We at GLIMPSE are endlessly fascinated by the cultural factors that influence perception, and it’s this fascination that draws us back to Debi Roberson and Richard Hanley’s 2009 article called “Relatively Speaking” for GLIMPSE’s “Color” issue. In it, they discuss the relationship between color and language: “what we see” and “what we call that which we see” in terms of color categorization. Beyond the linguistic distinction between “blue” and “green” that is absent from many languages, the article suggested that the linguistic labeling of more subtle color nuances is largely based on the varying “cultural needs of different societies.” More recently, Roberson’s research of color categorization among the Himba people of northern Namibia has been highlighted in the BBC Horizon series, in an episode called “Do You See What I See?” As the episode suggests, the color perceptions of the Himba people and their ability to distinguish colors might actually be different from those living in the West, and vice versa. For example, the Himba tribe might be better at distinguishing the subtle differences of green that would be generally unnoticed by the average Westerner. Conversely, the Himba people might have difficulty isolating one blue square out of group of green ones, if all of the colors in the group belong to the same color label.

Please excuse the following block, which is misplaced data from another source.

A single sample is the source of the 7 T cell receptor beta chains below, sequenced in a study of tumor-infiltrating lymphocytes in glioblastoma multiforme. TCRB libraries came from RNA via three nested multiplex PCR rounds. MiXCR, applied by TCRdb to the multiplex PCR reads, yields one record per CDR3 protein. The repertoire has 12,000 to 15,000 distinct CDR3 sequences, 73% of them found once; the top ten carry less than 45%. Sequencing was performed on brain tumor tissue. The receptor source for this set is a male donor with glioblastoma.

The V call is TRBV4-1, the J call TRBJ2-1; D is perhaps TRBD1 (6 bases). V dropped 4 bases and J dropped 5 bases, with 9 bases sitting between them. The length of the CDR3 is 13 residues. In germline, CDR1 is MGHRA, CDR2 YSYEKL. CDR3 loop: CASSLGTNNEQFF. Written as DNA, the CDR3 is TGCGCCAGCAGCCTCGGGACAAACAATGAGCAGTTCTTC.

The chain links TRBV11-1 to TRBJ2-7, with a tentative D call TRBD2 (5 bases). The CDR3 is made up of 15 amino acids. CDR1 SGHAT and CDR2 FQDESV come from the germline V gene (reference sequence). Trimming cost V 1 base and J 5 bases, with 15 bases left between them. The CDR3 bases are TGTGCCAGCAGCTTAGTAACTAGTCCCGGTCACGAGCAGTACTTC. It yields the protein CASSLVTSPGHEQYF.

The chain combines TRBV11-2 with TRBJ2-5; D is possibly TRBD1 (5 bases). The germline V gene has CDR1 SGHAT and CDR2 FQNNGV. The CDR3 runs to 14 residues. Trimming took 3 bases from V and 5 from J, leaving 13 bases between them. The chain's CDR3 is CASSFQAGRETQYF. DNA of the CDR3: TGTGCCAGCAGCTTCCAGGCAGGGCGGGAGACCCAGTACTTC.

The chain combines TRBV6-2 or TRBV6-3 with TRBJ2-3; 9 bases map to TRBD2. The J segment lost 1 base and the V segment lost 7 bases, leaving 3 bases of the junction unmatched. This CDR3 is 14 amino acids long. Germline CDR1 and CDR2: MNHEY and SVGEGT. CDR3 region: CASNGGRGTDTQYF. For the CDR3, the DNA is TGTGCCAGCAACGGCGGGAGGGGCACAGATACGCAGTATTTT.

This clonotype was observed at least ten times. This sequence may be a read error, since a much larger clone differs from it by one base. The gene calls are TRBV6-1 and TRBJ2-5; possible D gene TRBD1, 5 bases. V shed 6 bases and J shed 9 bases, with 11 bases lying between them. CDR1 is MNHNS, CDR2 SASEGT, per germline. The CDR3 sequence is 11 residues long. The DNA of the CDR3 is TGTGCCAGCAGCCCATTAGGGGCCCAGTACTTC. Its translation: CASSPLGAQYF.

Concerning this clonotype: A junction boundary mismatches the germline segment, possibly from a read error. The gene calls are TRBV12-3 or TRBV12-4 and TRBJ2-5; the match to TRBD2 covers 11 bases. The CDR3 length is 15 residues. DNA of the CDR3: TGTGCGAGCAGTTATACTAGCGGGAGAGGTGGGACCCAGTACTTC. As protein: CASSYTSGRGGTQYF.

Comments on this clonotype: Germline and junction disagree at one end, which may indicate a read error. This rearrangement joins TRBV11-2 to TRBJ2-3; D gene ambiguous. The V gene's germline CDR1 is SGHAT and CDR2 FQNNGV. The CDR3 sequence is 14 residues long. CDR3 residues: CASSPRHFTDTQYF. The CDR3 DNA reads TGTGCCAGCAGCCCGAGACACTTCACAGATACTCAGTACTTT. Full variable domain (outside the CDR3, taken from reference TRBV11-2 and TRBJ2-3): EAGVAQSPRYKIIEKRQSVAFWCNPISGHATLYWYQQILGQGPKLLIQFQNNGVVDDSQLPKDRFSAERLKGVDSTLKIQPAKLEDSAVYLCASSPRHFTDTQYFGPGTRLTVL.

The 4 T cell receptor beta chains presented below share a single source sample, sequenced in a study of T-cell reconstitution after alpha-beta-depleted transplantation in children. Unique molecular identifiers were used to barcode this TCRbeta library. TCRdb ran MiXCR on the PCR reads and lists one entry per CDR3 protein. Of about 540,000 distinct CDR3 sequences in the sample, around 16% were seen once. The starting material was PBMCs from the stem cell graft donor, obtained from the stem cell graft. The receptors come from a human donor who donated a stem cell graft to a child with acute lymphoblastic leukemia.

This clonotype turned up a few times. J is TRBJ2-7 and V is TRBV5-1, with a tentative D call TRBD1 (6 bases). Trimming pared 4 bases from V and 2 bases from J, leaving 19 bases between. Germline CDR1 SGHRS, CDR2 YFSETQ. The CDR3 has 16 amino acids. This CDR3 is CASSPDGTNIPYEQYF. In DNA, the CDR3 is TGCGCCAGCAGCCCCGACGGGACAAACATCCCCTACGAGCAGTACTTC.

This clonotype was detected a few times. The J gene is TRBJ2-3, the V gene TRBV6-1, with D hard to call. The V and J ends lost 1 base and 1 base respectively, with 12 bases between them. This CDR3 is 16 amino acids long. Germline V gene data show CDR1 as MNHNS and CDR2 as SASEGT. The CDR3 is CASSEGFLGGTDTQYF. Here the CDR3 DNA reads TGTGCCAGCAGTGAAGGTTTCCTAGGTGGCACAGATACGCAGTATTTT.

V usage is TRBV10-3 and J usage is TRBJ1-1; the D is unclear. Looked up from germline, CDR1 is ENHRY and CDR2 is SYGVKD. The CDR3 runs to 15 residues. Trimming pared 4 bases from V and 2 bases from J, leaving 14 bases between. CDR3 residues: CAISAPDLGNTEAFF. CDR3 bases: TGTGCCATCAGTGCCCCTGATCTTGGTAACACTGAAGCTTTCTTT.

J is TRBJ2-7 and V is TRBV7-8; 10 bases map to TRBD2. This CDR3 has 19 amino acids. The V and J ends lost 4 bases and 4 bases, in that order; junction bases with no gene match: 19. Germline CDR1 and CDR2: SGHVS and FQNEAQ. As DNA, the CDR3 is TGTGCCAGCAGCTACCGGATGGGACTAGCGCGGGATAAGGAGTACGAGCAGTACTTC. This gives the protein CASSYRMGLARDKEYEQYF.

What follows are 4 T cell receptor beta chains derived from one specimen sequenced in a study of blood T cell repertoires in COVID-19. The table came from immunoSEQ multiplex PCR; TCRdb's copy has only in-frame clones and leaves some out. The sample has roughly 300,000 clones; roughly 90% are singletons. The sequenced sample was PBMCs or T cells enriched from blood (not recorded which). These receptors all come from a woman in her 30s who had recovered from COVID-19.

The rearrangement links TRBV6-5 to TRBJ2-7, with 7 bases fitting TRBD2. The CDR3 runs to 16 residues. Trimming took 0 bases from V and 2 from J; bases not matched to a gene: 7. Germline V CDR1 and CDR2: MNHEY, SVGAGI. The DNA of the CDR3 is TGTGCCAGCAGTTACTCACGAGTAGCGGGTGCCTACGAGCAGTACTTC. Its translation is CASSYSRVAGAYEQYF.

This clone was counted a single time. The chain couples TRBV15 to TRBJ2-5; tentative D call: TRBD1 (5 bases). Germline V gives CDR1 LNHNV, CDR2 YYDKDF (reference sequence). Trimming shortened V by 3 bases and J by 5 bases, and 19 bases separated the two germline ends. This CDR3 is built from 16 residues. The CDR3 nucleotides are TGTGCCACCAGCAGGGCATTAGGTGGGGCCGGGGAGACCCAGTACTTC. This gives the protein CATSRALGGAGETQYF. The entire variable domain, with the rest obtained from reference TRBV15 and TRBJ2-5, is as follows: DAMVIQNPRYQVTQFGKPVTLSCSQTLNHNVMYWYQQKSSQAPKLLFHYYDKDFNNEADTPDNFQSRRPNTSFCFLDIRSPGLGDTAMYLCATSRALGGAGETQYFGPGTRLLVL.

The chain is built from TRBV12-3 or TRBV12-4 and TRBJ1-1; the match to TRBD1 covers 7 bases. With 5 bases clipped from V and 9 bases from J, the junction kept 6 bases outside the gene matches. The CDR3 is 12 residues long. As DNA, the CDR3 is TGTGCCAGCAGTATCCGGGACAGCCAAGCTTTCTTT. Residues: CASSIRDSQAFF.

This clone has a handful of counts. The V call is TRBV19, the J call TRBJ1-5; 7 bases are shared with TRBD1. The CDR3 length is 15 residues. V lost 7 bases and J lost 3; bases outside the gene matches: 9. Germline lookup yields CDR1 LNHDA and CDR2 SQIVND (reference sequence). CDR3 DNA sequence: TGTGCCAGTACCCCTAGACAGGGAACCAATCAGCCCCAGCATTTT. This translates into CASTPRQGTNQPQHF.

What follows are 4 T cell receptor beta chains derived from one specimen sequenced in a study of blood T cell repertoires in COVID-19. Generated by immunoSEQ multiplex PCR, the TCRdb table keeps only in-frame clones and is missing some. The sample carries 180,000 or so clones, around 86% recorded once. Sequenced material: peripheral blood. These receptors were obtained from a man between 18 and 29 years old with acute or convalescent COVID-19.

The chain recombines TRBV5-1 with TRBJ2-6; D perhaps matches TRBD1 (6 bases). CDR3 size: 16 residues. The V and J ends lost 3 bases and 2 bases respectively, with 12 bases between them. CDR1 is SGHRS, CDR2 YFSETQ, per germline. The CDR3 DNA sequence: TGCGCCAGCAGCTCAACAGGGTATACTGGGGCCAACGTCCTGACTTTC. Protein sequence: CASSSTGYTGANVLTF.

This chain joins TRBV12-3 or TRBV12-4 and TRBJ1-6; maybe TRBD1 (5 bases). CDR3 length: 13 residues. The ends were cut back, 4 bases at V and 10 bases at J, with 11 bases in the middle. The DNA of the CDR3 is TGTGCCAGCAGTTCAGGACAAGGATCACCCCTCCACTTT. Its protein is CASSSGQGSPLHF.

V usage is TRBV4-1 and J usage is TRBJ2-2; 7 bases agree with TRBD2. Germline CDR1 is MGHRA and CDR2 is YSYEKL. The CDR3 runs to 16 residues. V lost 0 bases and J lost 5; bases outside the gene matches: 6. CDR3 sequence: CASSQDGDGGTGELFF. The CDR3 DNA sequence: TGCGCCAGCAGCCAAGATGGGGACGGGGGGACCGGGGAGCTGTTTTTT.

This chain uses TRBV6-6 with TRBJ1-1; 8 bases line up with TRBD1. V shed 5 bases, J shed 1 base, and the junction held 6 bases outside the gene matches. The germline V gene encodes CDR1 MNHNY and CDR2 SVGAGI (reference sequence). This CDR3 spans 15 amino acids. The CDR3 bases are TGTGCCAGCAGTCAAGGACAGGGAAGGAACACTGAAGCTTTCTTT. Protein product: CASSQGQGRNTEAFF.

The original article, “Relatively Speaking” by Roberson and Hanley was published in GLIMPSE’s “Color” issue #4. What do you think, readers? Have you ever wondered how your own culture and language influences how you see the world?
GLIMPSE journal is an interdisciplinary supercollider presenting the work of leading and emerging scholars, researchers, scientists and artists from around the world, on the “art + science of seeing.” Some of our contributors are independent thinkers and doers with no formal institutional affiliations, and others are affiliated with the most respected research institutions in the world. Read all about them.